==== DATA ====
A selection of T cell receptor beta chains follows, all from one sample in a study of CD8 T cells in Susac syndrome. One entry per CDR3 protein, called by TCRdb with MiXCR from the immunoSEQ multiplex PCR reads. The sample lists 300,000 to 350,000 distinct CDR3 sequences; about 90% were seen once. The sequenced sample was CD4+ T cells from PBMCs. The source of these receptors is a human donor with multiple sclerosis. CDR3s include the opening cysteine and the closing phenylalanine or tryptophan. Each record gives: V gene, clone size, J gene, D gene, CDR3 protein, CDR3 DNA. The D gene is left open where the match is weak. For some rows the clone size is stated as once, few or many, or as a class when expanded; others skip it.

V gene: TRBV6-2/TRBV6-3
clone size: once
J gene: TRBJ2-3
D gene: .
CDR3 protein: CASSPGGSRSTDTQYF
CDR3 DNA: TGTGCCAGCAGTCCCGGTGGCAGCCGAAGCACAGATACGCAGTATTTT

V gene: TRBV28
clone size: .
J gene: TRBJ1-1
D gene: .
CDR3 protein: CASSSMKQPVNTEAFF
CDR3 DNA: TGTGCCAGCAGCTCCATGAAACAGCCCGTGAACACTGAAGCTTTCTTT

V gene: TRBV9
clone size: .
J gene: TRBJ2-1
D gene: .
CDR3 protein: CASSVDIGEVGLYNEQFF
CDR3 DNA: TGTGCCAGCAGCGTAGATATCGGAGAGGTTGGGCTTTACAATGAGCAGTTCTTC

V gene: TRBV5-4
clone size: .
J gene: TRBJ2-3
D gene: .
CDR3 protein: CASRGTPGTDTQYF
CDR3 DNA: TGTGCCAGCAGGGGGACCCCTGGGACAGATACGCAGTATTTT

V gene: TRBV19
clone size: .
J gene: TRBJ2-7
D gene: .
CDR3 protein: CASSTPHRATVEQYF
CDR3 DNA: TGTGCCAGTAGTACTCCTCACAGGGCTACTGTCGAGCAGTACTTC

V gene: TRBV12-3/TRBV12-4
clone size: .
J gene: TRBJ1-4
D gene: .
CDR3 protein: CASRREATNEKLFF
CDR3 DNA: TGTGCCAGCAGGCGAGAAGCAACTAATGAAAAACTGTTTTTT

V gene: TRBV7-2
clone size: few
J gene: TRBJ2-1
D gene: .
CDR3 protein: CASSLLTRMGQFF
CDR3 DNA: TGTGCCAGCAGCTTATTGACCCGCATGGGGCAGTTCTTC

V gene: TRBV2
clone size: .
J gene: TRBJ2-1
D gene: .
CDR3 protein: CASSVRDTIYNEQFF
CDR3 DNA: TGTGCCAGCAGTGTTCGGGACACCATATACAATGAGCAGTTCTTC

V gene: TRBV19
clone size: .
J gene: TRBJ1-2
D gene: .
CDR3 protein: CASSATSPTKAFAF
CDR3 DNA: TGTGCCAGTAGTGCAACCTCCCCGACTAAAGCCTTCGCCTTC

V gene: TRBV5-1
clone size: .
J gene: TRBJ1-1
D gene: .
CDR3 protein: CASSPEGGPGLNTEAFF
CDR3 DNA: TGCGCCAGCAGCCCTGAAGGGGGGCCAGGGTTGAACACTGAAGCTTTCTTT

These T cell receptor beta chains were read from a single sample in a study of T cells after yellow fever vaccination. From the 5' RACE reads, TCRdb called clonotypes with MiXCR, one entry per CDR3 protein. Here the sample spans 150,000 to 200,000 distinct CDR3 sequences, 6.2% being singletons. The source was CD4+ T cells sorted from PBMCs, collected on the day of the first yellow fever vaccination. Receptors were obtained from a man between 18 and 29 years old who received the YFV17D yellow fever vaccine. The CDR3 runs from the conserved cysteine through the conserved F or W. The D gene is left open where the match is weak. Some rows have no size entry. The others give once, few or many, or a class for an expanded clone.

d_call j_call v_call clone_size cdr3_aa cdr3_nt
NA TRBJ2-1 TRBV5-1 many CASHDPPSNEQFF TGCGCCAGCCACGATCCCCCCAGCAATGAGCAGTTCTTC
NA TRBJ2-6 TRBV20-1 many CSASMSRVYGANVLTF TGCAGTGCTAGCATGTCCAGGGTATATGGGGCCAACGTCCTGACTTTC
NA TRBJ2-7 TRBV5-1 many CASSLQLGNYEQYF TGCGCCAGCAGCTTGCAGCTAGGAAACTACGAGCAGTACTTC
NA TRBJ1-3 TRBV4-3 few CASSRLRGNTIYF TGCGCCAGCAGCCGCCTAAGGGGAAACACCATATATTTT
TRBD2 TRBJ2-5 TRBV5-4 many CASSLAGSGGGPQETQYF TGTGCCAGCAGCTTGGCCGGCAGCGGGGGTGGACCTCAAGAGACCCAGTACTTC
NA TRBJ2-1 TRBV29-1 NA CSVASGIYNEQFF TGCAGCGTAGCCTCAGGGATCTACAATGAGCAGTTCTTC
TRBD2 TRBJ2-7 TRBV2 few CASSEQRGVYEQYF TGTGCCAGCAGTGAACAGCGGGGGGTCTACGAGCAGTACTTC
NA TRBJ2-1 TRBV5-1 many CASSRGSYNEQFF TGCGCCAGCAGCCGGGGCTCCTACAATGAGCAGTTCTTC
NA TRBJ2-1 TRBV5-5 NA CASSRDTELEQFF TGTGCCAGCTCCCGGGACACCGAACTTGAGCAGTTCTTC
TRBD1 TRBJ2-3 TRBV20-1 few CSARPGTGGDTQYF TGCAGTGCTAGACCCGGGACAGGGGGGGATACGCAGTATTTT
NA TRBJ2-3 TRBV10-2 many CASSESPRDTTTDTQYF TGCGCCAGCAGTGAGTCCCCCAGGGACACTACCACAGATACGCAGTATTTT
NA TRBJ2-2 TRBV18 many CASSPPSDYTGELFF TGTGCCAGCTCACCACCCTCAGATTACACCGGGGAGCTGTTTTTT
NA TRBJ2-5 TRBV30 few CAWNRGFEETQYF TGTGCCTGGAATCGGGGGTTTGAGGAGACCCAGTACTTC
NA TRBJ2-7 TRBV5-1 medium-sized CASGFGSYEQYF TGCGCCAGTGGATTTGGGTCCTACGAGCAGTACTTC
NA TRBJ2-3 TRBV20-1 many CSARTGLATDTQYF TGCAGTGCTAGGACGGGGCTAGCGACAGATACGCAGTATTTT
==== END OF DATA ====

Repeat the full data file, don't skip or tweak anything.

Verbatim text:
A selection of T cell receptor beta chains follows, all from one sample in a study of CD8 T cells in Susac syndrome. One entry per CDR3 protein, called by TCRdb with MiXCR from the immunoSEQ multiplex PCR reads. The sample lists 300,000 to 350,000 distinct CDR3 sequences; about 90% were seen once. The sequenced sample was CD4+ T cells from PBMCs. The source of these receptors is a human donor with multiple sclerosis. CDR3s include the opening cysteine and the closing phenylalanine or tryptophan. Each record gives: V gene, clone size, J gene, D gene, CDR3 protein, CDR3 DNA. The D gene is left open where the match is weak. For some rows the clone size is stated as once, few or many, or as a class when expanded; others skip it.

V gene: TRBV6-2/TRBV6-3
clone size: once
J gene: TRBJ2-3
D gene: .
CDR3 protein: CASSPGGSRSTDTQYF
CDR3 DNA: TGTGCCAGCAGTCCCGGTGGCAGCCGAAGCACAGATACGCAGTATTTT

V gene: TRBV28
clone size: .
J gene: TRBJ1-1
D gene: .
CDR3 protein: CASSSMKQPVNTEAFF
CDR3 DNA: TGTGCCAGCAGCTCCATGAAACAGCCCGTGAACACTGAAGCTTTCTTT

V gene: TRBV9
clone size: .
J gene: TRBJ2-1
D gene: .
CDR3 protein: CASSVDIGEVGLYNEQFF
CDR3 DNA: TGTGCCAGCAGCGTAGATATCGGAGAGGTTGGGCTTTACAATGAGCAGTTCTTC

V gene: TRBV5-4
clone size: .
J gene: TRBJ2-3
D gene: .
CDR3 protein: CASRGTPGTDTQYF
CDR3 DNA: TGTGCCAGCAGGGGGACCCCTGGGACAGATACGCAGTATTTT

V gene: TRBV19
clone size: .
J gene: TRBJ2-7
D gene: .
CDR3 protein: CASSTPHRATVEQYF
CDR3 DNA: TGTGCCAGTAGTACTCCTCACAGGGCTACTGTCGAGCAGTACTTC

V gene: TRBV12-3/TRBV12-4
clone size: .
J gene: TRBJ1-4
D gene: .
CDR3 protein: CASRREATNEKLFF
CDR3 DNA: TGTGCCAGCAGGCGAGAAGCAACTAATGAAAAACTGTTTTTT

V gene: TRBV7-2
clone size: few
J gene: TRBJ2-1
D gene: .
CDR3 protein: CASSLLTRMGQFF
CDR3 DNA: TGTGCCAGCAGCTTATTGACCCGCATGGGGCAGTTCTTC

V gene: TRBV2
clone size: .
J gene: TRBJ2-1
D gene: .
CDR3 protein: CASSVRDTIYNEQFF
CDR3 DNA: TGTGCCAGCAGTGTTCGGGACACCATATACAATGAGCAGTTCTTC

V gene: TRBV19
clone size: .
J gene: TRBJ1-2
D gene: .
CDR3 protein: CASSATSPTKAFAF
CDR3 DNA: TGTGCCAGTAGTGCAACCTCCCCGACTAAAGCCTTCGCCTTC

V gene: TRBV5-1
clone size: .
J gene: TRBJ1-1
D gene: .
CDR3 protein: CASSPEGGPGLNTEAFF
CDR3 DNA: TGCGCCAGCAGCCCTGAAGGGGGGCCAGGGTTGAACACTGAAGCTTTCTTT

These T cell receptor beta chains were read from a single sample in a study of T cells after yellow fever vaccination. From the 5' RACE reads, TCRdb called clonotypes with MiXCR, one entry per CDR3 protein. Here the sample spans 150,000 to 200,000 distinct CDR3 sequences, 6.2% being singletons. The source was CD4+ T cells sorted from PBMCs, collected on the day of the first yellow fever vaccination. Receptors were obtained from a man between 18 and 29 years old who received the YFV17D yellow fever vaccine. The CDR3 runs from the conserved cysteine through the conserved F or W. The D gene is left open where the match is weak. Some rows have no size entry. The others give once, few or many, or a class for an expanded clone.

d_call j_call v_call clone_size cdr3_aa cdr3_nt
NA TRBJ2-1 TRBV5-1 many CASHDPPSNEQFF TGCGCCAGCCACGATCCCCCCAGCAATGAGCAGTTCTTC
NA TRBJ2-6 TRBV20-1 many CSASMSRVYGANVLTF TGCAGTGCTAGCATGTCCAGGGTATATGGGGCCAACGTCCTGACTTTC
NA TRBJ2-7 TRBV5-1 many CASSLQLGNYEQYF TGCGCCAGCAGCTTGCAGCTAGGAAACTACGAGCAGTACTTC
NA TRBJ1-3 TRBV4-3 few CASSRLRGNTIYF TGCGCCAGCAGCCGCCTAAGGGGAAACACCATATATTTT
TRBD2 TRBJ2-5 TRBV5-4 many CASSLAGSGGGPQETQYF TGTGCCAGCAGCTTGGCCGGCAGCGGGGGTGGACCTCAAGAGACCCAGTACTTC
NA TRBJ2-1 TRBV29-1 NA CSVASGIYNEQFF TGCAGCGTAGCCTCAGGGATCTACAATGAGCAGTTCTTC
TRBD2 TRBJ2-7 TRBV2 few CASSEQRGVYEQYF TGTGCCAGCAGTGAACAGCGGGGGGTCTACGAGCAGTACTTC
NA TRBJ2-1 TRBV5-1 many CASSRGSYNEQFF TGCGCCAGCAGCCGGGGCTCCTACAATGAGCAGTTCTTC
NA TRBJ2-1 TRBV5-5 NA CASSRDTELEQFF TGTGCCAGCTCCCGGGACACCGAACTTGAGCAGTTCTTC
TRBD1 TRBJ2-3 TRBV20-1 few CSARPGTGGDTQYF TGCAGTGCTAGACCCGGGACAGGGGGGGATACGCAGTATTTT
NA TRBJ2-3 TRBV10-2 many CASSESPRDTTTDTQYF TGCGCCAGCAGTGAGTCCCCCAGGGACACTACCACAGATACGCAGTATTTT
NA TRBJ2-2 TRBV18 many CASSPPSDYTGELFF TGTGCCAGCTCACCACCCTCAGATTACACCGGGGAGCTGTTTTTT
NA TRBJ2-5 TRBV30 few CAWNRGFEETQYF TGTGCCTGGAATCGGGGGTTTGAGGAGACCCAGTACTTC
NA TRBJ2-7 TRBV5-1 medium-sized CASGFGSYEQYF TGCGCCAGTGGATTTGGGTCCTACGAGCAGTACTTC
NA TRBJ2-3 TRBV20-1 many CSARTGLATDTQYF TGCAGTGCTAGGACGGGGCTAGCGACAGATACGCAGTATTTT